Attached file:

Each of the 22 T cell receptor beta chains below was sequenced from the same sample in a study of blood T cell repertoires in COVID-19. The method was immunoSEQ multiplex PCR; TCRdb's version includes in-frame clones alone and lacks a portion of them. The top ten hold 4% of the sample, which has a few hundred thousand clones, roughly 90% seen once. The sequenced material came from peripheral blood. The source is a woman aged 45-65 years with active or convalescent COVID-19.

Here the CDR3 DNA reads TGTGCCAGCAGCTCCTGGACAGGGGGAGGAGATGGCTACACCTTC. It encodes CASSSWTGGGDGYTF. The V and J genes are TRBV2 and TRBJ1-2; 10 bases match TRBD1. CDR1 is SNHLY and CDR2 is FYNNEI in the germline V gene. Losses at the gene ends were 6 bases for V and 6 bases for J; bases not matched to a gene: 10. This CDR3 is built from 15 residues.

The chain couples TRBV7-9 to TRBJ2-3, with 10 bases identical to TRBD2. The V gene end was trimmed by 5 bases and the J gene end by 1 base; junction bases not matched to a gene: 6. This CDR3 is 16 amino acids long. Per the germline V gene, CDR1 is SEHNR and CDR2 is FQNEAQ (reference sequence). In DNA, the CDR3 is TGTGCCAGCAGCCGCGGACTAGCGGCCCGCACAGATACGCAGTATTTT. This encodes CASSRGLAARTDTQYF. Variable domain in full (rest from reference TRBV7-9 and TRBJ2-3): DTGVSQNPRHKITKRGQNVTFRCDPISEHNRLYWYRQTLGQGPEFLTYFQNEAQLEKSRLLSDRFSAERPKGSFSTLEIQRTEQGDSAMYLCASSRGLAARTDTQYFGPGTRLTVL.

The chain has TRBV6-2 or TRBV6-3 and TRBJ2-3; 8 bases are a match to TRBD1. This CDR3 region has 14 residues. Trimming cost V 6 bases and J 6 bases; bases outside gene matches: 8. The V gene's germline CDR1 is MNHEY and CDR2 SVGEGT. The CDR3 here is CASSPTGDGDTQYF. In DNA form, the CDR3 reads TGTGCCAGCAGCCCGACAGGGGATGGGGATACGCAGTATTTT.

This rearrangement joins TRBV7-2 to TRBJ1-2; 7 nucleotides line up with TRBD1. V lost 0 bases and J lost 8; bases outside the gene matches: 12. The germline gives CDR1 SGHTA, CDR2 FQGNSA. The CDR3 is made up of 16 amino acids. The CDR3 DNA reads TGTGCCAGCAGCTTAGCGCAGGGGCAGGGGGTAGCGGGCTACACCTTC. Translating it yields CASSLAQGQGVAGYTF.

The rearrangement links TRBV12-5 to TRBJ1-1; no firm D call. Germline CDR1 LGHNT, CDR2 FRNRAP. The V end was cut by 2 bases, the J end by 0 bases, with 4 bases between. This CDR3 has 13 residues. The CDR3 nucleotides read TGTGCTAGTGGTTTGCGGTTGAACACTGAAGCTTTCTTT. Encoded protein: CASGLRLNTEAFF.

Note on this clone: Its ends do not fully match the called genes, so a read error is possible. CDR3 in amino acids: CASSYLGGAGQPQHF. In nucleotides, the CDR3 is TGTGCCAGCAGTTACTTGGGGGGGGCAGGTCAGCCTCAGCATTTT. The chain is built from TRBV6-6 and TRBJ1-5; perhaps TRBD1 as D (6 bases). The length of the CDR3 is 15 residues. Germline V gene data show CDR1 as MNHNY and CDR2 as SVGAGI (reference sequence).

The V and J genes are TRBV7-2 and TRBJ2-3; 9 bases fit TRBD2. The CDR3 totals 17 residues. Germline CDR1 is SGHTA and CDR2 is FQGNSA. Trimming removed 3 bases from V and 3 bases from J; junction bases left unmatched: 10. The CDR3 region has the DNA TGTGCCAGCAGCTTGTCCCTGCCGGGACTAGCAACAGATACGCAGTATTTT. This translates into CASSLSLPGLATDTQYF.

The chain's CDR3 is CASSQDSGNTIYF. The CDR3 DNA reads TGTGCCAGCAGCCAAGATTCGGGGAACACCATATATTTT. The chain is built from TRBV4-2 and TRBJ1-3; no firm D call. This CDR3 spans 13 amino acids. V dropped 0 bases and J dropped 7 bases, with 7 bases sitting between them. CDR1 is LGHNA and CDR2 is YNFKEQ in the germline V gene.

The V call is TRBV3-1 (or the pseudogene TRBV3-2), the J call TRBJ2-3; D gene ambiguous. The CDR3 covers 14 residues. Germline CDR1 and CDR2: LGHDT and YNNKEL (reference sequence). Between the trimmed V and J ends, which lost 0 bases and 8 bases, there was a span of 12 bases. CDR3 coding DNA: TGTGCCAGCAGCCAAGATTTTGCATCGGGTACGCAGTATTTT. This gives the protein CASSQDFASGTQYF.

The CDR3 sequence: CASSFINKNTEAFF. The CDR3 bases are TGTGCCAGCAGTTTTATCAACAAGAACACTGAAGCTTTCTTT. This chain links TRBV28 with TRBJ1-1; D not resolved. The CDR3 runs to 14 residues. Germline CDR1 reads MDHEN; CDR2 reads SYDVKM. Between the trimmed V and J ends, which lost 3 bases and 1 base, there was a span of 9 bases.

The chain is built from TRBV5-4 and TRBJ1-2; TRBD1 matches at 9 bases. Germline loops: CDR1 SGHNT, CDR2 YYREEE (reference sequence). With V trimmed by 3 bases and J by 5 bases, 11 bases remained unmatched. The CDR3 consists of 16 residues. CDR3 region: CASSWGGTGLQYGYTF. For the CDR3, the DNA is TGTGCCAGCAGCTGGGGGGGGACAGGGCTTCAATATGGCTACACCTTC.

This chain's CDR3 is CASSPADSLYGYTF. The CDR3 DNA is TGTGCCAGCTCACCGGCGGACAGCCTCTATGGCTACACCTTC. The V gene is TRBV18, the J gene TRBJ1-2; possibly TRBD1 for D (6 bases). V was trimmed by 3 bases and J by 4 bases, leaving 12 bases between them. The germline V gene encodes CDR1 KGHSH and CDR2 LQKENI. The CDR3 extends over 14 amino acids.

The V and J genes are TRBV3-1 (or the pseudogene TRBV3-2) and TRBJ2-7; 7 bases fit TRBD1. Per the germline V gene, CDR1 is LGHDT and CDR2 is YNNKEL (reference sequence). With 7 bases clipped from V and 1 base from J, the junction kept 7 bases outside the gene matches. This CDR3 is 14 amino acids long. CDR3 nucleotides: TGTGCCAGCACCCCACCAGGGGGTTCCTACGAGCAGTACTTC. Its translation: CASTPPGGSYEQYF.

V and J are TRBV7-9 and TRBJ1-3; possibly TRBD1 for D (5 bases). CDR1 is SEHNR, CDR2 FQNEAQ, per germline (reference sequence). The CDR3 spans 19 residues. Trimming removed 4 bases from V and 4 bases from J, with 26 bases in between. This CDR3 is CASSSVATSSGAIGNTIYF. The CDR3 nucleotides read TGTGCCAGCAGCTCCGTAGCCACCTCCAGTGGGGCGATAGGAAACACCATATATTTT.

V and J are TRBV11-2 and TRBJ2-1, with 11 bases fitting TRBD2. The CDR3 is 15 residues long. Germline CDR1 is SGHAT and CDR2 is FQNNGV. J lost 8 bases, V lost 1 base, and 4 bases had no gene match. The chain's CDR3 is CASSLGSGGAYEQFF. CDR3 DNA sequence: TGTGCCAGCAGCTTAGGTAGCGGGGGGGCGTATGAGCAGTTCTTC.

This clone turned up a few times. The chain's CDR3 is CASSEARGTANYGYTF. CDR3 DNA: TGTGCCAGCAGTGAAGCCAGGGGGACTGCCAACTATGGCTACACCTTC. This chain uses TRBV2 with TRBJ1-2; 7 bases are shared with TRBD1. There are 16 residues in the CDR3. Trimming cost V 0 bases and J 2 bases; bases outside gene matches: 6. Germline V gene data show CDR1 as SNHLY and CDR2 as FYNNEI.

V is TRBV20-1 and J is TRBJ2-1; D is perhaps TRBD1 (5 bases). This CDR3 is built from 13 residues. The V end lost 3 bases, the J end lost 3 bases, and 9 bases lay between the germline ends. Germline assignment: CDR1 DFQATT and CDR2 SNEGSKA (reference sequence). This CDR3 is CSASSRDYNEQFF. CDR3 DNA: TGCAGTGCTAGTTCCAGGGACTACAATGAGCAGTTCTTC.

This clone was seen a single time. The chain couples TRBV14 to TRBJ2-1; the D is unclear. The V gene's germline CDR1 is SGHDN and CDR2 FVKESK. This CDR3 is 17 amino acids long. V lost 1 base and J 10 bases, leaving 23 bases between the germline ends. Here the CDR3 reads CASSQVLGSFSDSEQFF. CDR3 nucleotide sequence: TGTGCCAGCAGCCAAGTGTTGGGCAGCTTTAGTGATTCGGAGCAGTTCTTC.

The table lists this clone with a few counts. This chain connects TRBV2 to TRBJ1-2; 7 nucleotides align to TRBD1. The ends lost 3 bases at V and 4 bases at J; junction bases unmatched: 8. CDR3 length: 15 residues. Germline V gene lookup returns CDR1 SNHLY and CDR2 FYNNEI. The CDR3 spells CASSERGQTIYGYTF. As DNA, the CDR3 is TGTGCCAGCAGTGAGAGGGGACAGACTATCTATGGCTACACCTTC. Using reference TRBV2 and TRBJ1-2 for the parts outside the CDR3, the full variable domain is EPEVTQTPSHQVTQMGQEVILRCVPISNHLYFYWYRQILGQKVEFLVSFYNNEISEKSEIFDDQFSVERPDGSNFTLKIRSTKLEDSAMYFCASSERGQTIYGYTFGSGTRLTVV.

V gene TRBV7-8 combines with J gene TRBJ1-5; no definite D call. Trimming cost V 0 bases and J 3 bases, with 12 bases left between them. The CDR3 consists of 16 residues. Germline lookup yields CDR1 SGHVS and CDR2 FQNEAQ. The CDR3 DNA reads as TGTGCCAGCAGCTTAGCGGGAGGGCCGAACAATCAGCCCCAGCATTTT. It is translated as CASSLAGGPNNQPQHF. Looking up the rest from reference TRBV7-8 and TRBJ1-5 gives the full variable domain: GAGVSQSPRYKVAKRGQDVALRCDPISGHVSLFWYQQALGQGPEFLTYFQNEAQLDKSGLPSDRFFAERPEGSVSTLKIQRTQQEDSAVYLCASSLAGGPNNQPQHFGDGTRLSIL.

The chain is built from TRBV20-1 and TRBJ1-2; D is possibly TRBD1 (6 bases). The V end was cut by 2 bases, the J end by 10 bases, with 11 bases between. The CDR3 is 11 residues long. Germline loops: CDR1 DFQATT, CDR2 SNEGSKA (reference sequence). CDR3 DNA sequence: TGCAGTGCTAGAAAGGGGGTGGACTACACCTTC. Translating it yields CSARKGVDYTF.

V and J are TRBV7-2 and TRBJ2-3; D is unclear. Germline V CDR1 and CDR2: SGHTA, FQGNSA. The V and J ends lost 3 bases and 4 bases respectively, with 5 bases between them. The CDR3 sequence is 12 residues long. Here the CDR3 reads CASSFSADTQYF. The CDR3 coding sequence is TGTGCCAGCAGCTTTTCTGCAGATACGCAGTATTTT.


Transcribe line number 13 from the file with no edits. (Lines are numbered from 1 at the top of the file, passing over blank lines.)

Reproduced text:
This chain's CDR3 is CASSPADSLYGYTF. The CDR3 DNA is TGTGCCAGCTCACCGGCGGACAGCCTCTATGGCTACACCTTC. The V gene is TRBV18, the J gene TRBJ1-2; possibly TRBD1 for D (6 bases). V was trimmed by 3 bases and J by 4 bases, leaving 12 bases between them. The germline V gene encodes CDR1 KGHSH and CDR2 LQKENI. The CDR3 extends over 14 amino acids.